Many of you who are renewing lines of credit and seeking mortgage or intermediate-term credit are noticing concern among your lenders. Yes, if you are a livestock producer and your lender is financing that industry, the pressure is on. Even those in the grain industry, which has not faced downward pressure, will notice an occasional twinge of concern with the lender. What is going on?

First, the state and federal bank examiners along with FCA, if it is a farm credit institution, are out in full force. This is part of a knee-jerk reaction as a result of the housing and commercial lending crisis. Many examiners are brand new and frequently go by the book, so if your credit file does not have enough information or proper documentation, the lender may be called to the carpet. The bottom line is that you as a producer will need to provide and validate your information. If you become upset about the increased paperwork, do not expect to find easy credit down the road. Credit underwriting standards are becoming much more conservative, requiring increased accountability and documentation.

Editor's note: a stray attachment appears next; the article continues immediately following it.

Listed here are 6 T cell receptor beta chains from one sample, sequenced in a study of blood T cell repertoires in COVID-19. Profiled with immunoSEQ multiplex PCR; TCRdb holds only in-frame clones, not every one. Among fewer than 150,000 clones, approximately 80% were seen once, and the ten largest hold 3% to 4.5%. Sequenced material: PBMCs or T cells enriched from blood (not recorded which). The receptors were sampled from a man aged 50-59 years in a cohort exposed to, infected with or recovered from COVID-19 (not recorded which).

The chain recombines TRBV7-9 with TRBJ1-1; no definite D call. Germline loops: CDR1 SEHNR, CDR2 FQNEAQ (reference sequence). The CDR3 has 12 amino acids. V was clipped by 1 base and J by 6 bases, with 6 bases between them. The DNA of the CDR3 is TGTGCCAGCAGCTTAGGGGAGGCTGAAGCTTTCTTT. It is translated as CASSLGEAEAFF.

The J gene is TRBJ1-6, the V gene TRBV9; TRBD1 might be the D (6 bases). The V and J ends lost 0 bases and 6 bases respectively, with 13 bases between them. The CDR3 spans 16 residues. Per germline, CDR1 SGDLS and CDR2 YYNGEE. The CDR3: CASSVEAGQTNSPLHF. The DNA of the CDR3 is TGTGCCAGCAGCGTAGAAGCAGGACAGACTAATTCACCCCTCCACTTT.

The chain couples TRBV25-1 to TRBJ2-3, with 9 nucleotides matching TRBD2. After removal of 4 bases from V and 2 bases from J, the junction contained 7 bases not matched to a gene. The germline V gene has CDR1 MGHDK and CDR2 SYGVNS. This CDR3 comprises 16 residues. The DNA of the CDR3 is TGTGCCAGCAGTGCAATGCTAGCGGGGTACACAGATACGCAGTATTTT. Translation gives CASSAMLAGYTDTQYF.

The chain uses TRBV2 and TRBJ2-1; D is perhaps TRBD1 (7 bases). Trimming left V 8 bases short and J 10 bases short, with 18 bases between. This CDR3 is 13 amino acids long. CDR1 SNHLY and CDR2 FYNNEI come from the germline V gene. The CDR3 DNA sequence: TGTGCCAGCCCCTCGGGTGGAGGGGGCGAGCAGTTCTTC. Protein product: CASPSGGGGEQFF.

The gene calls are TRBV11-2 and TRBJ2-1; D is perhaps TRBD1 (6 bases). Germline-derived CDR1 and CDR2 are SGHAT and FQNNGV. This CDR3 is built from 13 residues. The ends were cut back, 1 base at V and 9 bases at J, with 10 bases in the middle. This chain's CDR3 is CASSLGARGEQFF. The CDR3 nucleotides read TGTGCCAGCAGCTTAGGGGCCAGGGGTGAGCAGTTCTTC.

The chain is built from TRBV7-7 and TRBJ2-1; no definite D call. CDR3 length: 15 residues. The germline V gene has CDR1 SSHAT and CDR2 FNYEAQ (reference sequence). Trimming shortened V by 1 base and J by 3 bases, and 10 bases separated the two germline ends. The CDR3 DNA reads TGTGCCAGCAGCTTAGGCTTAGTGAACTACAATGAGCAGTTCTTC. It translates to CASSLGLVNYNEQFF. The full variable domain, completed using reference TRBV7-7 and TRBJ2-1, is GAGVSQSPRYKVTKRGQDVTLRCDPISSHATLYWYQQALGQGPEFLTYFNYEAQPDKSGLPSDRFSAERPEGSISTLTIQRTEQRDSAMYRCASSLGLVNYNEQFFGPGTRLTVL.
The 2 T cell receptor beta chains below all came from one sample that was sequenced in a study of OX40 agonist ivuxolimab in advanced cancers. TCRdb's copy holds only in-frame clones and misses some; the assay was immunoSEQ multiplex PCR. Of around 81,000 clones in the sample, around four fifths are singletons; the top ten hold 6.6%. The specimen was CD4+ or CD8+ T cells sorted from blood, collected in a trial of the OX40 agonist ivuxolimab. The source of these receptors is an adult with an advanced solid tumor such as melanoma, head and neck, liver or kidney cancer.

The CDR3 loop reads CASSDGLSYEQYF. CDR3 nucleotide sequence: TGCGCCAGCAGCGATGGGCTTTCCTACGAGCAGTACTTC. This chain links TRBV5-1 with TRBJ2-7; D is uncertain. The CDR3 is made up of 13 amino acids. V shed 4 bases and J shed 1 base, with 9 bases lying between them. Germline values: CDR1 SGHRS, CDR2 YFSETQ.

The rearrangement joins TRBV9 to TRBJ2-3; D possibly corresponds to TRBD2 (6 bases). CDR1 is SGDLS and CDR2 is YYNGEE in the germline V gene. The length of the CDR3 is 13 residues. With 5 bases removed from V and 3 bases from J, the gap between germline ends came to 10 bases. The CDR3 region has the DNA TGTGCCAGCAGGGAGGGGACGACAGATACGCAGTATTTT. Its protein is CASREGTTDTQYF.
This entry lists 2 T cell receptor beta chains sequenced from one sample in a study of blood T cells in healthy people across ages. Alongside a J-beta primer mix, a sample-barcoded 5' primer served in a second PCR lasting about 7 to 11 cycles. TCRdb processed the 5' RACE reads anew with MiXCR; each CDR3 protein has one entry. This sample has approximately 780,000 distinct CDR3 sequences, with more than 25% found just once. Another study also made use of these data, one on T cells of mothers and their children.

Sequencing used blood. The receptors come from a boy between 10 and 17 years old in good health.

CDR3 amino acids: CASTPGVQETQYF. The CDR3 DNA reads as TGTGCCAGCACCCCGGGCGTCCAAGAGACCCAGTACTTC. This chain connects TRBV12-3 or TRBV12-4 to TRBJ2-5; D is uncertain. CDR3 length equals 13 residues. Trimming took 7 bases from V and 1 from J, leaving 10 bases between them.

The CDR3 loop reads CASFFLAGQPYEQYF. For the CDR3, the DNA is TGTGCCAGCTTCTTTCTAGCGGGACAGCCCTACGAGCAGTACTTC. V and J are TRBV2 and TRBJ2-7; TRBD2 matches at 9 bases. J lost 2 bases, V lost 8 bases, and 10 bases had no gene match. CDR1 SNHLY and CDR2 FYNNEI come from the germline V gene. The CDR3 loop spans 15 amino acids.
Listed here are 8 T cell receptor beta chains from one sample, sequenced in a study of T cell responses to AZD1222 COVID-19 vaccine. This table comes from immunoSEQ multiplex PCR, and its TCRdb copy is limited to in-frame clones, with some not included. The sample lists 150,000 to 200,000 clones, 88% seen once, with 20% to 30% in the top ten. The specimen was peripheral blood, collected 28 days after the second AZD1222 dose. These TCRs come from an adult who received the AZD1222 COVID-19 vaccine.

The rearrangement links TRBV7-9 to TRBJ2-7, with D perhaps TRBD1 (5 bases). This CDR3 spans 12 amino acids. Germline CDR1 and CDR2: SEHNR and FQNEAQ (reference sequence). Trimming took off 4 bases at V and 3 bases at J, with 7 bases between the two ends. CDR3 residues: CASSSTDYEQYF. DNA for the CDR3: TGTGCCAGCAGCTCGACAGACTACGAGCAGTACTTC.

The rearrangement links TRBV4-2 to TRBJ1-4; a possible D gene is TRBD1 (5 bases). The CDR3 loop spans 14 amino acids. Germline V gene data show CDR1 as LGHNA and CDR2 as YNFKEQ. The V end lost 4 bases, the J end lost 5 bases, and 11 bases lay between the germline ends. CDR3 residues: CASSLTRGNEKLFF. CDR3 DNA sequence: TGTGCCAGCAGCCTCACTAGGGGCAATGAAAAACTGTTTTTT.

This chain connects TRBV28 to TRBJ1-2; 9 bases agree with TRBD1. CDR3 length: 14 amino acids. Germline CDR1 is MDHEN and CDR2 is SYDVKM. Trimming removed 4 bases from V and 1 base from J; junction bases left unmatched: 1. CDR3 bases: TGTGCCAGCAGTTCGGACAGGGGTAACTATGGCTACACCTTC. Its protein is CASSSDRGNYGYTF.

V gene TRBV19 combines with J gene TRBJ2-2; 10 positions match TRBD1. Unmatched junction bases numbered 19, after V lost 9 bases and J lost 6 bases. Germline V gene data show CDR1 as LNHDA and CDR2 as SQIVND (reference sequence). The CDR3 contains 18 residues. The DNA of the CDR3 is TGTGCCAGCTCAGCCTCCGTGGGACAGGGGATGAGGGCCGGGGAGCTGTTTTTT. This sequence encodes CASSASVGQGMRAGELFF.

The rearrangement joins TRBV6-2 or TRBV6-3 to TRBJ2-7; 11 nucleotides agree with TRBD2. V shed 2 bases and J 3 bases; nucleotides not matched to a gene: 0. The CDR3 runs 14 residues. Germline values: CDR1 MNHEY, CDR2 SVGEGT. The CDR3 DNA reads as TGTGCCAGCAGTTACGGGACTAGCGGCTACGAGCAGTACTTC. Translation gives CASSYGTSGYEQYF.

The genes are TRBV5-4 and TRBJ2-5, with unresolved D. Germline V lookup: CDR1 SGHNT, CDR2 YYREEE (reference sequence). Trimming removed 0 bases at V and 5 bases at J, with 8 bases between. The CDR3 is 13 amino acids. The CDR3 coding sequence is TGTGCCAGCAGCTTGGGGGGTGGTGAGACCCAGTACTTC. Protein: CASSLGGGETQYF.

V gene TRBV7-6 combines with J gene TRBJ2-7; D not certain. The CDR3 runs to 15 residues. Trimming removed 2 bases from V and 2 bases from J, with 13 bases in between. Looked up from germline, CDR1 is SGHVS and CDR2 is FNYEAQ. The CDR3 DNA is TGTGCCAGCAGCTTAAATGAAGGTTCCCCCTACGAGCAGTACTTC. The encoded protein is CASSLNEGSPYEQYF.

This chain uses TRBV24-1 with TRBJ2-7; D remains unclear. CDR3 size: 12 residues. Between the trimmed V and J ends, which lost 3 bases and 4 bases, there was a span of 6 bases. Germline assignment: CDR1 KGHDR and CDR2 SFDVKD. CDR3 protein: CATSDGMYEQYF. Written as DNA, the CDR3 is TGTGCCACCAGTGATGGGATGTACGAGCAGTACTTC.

Next, many of your bankers are being assessed a one-time fee by the FDIC, the Federal Deposit Insurance Corporation. This fee must be paid three years in advance, hindering profits at local banks.

If you are a customer who continues to show tax losses, you better beware. Many lenders have told me that examiners are putting these credits on a watch list even if they show paper profits when tax records are adjusted for inventory, receivables and prepaid expenses.

Also, many lenders are bogged down with problem credits, which are no fun. If you have a problem, come organized with a solution in mind. If not, still be organized with an array of solutions and options. Finally, don’t be afraid to thank your lender for the relationship if they go the extra mile. Sometimes credit is more than the lowest price.

Editor’s note: Dave Kohl, Corn & Soybean Digest trends editor, is an ag economist specializing in business management and ag finance. He recently retired from Virginia Tech, but continues to conduct applied research and travel extensively in the U.S. and Canada, teaching ag and banking seminars and speaking to producer and agribusiness groups. He can be reached at sullylab@vt.edu.